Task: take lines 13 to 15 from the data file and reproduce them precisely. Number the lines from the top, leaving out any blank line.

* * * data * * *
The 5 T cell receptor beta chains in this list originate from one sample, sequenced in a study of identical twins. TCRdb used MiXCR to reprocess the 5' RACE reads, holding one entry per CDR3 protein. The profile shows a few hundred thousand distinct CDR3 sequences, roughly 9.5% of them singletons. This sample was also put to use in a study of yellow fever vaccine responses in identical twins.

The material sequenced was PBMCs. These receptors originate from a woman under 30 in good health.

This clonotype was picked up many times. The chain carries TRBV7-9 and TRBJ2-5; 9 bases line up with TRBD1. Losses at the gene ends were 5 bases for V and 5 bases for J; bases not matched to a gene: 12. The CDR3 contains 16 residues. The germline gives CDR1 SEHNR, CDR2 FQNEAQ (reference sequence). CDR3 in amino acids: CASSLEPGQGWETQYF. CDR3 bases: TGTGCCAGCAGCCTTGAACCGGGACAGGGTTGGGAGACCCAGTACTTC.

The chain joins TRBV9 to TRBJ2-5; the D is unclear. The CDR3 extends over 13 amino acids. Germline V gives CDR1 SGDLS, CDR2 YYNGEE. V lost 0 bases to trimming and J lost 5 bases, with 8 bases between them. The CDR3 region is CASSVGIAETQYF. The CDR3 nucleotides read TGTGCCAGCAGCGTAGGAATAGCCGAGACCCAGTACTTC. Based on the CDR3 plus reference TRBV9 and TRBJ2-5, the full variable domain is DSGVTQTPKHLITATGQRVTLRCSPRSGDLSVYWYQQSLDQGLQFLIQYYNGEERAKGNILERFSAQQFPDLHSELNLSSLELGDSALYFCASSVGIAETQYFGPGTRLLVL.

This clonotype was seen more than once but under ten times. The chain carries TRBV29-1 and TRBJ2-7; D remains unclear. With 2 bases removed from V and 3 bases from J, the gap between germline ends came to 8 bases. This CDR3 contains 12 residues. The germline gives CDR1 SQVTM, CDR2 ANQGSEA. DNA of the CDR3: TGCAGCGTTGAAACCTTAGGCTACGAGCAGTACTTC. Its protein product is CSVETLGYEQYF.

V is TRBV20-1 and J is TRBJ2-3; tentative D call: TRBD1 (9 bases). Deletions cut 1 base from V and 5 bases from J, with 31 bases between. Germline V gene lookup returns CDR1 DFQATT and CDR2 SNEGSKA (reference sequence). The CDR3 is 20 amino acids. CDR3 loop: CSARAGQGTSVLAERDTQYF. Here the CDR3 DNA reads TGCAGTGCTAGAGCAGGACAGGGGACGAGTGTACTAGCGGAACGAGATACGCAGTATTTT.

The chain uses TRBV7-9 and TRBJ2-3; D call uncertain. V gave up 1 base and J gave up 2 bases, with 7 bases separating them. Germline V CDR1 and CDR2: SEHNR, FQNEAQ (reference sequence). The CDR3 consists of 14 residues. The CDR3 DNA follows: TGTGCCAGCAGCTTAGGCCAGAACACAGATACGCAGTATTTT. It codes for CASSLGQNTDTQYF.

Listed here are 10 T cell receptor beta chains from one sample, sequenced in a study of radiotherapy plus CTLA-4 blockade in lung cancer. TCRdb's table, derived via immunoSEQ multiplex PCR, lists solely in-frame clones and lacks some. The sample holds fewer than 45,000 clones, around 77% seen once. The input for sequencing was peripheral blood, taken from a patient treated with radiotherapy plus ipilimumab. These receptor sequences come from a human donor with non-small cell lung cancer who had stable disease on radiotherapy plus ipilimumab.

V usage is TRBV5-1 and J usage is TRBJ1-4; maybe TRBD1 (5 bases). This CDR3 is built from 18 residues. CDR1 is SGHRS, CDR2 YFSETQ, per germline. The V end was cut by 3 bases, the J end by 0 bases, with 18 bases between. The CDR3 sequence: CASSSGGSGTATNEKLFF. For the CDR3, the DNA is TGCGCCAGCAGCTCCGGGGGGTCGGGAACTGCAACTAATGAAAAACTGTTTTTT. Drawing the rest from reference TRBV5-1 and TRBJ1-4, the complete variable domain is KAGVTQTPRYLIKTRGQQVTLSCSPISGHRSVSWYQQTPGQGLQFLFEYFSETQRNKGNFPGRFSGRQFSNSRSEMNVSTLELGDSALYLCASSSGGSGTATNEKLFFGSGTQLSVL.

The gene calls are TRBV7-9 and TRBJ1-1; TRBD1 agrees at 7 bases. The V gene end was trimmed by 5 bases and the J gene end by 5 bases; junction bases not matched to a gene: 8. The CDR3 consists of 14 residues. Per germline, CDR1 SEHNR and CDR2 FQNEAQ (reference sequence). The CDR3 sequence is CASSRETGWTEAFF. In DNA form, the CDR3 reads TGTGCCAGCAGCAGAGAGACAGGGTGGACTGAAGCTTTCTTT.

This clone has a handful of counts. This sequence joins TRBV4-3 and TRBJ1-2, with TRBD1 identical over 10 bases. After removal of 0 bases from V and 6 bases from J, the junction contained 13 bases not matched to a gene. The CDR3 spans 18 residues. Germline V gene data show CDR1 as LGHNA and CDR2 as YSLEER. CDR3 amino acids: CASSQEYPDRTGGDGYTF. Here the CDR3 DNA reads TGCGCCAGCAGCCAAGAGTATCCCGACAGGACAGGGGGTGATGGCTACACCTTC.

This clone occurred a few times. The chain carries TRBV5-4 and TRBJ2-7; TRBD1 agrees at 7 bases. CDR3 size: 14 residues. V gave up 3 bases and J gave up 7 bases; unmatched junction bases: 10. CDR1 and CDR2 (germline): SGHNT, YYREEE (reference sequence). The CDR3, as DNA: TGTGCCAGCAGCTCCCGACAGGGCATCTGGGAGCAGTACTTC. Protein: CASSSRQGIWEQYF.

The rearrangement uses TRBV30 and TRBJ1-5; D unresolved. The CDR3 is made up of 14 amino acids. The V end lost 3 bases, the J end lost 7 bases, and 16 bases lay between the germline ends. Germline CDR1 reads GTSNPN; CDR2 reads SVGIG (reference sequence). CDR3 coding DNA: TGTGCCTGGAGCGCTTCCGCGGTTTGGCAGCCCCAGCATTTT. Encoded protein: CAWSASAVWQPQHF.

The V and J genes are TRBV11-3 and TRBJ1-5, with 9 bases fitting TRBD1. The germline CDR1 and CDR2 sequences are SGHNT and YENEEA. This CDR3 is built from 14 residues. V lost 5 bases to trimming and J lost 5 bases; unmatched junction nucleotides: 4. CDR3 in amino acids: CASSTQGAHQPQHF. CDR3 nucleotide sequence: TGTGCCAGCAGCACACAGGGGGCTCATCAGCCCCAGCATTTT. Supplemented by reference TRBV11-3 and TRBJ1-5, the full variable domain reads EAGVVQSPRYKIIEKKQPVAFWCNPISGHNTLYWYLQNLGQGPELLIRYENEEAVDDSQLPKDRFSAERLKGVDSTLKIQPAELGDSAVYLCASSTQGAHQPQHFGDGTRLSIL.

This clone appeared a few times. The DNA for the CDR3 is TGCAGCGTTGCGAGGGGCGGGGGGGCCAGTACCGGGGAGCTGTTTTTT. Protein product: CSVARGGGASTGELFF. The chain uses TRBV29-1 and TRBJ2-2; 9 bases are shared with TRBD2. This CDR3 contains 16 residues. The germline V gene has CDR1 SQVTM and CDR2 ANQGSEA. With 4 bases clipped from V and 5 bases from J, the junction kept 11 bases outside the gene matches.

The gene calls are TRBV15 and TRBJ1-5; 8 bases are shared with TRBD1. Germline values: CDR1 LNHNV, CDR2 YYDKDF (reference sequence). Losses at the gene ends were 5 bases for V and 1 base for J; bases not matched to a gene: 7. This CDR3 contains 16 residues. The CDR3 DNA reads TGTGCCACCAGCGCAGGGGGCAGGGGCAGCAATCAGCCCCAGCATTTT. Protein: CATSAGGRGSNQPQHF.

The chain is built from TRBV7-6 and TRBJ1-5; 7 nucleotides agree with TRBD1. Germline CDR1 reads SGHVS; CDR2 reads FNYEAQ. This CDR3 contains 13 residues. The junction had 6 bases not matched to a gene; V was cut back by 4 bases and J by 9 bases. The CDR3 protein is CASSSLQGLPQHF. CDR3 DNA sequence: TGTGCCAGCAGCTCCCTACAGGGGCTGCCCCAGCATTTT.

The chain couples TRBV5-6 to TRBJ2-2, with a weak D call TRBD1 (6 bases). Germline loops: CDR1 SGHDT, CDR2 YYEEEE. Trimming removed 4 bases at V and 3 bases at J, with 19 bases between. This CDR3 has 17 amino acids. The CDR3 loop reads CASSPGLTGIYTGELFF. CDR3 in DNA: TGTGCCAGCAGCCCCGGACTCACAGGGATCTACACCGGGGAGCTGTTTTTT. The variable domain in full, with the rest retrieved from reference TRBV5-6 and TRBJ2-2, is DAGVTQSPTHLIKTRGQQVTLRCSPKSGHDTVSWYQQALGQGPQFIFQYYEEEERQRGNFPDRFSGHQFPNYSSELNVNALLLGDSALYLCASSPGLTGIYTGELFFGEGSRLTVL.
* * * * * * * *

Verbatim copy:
The rearrangement uses TRBV30 and TRBJ1-5; D unresolved. The CDR3 is made up of 14 amino acids. The V end lost 3 bases, the J end lost 7 bases, and 16 bases lay between the germline ends. Germline CDR1 reads GTSNPN; CDR2 reads SVGIG (reference sequence). CDR3 coding DNA: TGTGCCTGGAGCGCTTCCGCGGTTTGGCAGCCCCAGCATTTT. Encoded protein: CAWSASAVWQPQHF.

The V and J genes are TRBV11-3 and TRBJ1-5, with 9 bases fitting TRBD1. The germline CDR1 and CDR2 sequences are SGHNT and YENEEA. This CDR3 is built from 14 residues. V lost 5 bases to trimming and J lost 5 bases; unmatched junction nucleotides: 4. CDR3 in amino acids: CASSTQGAHQPQHF. CDR3 nucleotide sequence: TGTGCCAGCAGCACACAGGGGGCTCATCAGCCCCAGCATTTT. Supplemented by reference TRBV11-3 and TRBJ1-5, the full variable domain reads EAGVVQSPRYKIIEKKQPVAFWCNPISGHNTLYWYLQNLGQGPELLIRYENEEAVDDSQLPKDRFSAERLKGVDSTLKIQPAELGDSAVYLCASSTQGAHQPQHFGDGTRLSIL.

This clone appeared a few times. The DNA for the CDR3 is TGCAGCGTTGCGAGGGGCGGGGGGGCCAGTACCGGGGAGCTGTTTTTT. Protein product: CSVARGGGASTGELFF. The chain uses TRBV29-1 and TRBJ2-2; 9 bases are shared with TRBD2. This CDR3 contains 16 residues. The germline V gene has CDR1 SQVTM and CDR2 ANQGSEA. With 4 bases clipped from V and 5 bases from J, the junction kept 11 bases outside the gene matches.